The idea that a new president should emulate Franklin Delano Roosevelt's first 100 days—a blizzard of activity to address a national crisis—has become a cliché. But this time it's exactly right. Assuming that this election goes the way almost all projections say it will, with Barack Obama taking the White House and Democrats greatly reinforcing their control of Congress, there should be rapid and radical action on at least three fronts.
First, the economy will almost surely be in a nasty recession by January. As soon as possible, the administration and Congress should fight this recession by putting in place a major fiscal-stimulus plan, this time centered on spending rather than tax cuts—aid to stressed state and local governments, expanded and extended unemployment benefits, and some serious public-works spending. The goal is to do well while doing good—to provide much needed help to individuals and help repair our frayed infrastructure, while at the same time supporting demand and employment.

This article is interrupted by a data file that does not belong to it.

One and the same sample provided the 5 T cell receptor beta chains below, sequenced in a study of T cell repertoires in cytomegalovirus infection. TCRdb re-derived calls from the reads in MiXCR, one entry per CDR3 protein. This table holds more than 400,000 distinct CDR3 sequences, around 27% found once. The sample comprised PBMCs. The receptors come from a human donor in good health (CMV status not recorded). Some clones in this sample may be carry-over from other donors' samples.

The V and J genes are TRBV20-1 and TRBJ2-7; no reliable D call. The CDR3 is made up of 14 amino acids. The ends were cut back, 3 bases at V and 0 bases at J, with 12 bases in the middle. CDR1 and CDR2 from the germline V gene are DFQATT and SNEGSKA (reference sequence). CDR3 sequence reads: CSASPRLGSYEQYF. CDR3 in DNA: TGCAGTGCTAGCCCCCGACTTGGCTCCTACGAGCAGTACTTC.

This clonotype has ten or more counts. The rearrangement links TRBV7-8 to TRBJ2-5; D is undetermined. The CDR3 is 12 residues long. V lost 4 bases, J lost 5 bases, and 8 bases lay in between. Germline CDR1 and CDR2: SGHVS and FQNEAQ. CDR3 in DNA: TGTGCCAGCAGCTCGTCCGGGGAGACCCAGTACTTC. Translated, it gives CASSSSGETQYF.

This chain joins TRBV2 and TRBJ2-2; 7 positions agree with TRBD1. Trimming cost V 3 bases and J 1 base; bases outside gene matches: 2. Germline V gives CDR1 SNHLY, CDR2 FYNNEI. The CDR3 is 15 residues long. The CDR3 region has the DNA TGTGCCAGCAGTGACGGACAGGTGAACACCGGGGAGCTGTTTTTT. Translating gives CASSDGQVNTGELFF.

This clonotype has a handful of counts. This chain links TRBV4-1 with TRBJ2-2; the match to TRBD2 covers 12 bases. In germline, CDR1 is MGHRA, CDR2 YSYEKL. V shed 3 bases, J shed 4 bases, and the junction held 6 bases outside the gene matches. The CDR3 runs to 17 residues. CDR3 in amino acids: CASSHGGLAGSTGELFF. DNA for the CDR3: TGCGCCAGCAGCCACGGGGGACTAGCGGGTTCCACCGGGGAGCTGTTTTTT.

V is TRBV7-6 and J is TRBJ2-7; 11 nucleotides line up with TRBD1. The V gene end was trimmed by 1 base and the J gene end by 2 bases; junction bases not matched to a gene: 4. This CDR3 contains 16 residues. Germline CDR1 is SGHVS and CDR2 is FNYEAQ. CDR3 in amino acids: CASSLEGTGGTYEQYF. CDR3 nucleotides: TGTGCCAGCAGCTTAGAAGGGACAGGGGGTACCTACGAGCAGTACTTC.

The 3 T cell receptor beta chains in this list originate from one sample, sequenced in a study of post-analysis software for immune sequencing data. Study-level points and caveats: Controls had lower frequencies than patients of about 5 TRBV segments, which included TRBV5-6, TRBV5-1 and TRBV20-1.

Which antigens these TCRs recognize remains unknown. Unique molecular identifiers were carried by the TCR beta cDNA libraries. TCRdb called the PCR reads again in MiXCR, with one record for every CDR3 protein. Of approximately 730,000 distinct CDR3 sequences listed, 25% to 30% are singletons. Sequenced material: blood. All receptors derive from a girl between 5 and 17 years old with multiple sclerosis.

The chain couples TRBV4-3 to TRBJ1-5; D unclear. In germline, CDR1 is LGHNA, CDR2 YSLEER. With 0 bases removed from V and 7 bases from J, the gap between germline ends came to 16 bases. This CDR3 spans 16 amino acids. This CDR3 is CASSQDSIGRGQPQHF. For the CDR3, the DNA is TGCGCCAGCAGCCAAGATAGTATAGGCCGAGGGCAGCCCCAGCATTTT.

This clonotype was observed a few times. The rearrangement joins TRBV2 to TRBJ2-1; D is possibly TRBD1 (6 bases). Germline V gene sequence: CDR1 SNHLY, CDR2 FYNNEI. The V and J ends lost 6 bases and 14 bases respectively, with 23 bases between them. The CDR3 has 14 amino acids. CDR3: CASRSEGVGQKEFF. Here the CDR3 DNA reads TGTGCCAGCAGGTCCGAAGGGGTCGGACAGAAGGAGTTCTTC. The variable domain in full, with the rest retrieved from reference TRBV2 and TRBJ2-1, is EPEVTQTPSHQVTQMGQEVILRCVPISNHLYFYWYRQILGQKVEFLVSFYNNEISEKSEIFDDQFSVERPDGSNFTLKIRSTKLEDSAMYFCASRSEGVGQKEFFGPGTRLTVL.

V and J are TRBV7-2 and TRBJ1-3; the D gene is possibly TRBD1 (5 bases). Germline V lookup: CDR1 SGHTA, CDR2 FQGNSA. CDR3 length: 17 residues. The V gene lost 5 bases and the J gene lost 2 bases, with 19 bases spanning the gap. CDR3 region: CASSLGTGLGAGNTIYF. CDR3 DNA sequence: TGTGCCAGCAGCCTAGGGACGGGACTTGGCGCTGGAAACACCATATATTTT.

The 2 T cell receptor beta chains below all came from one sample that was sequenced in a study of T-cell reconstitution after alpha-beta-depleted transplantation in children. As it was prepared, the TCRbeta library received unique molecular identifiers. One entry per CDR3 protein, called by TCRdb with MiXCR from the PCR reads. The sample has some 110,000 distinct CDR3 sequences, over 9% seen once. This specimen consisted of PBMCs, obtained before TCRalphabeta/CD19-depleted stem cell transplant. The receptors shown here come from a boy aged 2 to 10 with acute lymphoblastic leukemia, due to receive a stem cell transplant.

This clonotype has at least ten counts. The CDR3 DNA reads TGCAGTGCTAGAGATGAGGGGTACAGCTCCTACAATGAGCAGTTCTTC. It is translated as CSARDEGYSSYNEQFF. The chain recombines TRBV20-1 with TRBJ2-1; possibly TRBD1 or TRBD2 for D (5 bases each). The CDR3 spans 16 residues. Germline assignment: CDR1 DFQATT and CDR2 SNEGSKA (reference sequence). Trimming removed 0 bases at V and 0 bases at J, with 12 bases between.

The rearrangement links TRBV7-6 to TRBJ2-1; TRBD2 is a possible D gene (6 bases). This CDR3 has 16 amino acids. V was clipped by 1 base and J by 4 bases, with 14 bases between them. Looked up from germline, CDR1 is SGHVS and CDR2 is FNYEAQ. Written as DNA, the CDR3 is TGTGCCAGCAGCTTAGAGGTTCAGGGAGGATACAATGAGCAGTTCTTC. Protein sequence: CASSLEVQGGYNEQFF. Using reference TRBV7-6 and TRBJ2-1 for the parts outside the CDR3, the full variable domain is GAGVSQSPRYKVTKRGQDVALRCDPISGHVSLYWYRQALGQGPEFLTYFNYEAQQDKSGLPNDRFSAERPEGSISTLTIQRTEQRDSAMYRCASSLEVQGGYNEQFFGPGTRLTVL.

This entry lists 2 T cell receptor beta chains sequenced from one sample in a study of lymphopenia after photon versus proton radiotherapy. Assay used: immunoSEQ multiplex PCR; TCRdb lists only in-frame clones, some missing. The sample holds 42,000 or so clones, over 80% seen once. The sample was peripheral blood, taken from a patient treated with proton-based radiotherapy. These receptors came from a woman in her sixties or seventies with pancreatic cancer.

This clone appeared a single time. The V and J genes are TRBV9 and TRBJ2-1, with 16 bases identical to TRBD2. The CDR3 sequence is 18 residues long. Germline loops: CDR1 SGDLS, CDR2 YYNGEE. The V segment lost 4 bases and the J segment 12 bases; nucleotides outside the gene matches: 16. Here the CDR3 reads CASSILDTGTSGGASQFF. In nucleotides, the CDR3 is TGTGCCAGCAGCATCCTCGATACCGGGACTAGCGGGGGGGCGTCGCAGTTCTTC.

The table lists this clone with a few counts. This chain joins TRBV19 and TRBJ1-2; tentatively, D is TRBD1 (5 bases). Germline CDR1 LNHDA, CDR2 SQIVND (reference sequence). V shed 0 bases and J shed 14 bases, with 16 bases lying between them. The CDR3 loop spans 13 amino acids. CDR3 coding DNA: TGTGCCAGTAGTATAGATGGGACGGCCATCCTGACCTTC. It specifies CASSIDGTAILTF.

Second, the administration should press rapidly forward on financial regulation. I hope—hope—that by January the financial rescue efforts already underway will have relieved the worst of the credit crunch. But even if they have, that's only the first step. We need much-expanded regulation to protect against a return of the financial crisis; if financial institutions need to be rescued like banks, they need to be regulated like banks, with the key things being capital requirements and oversight.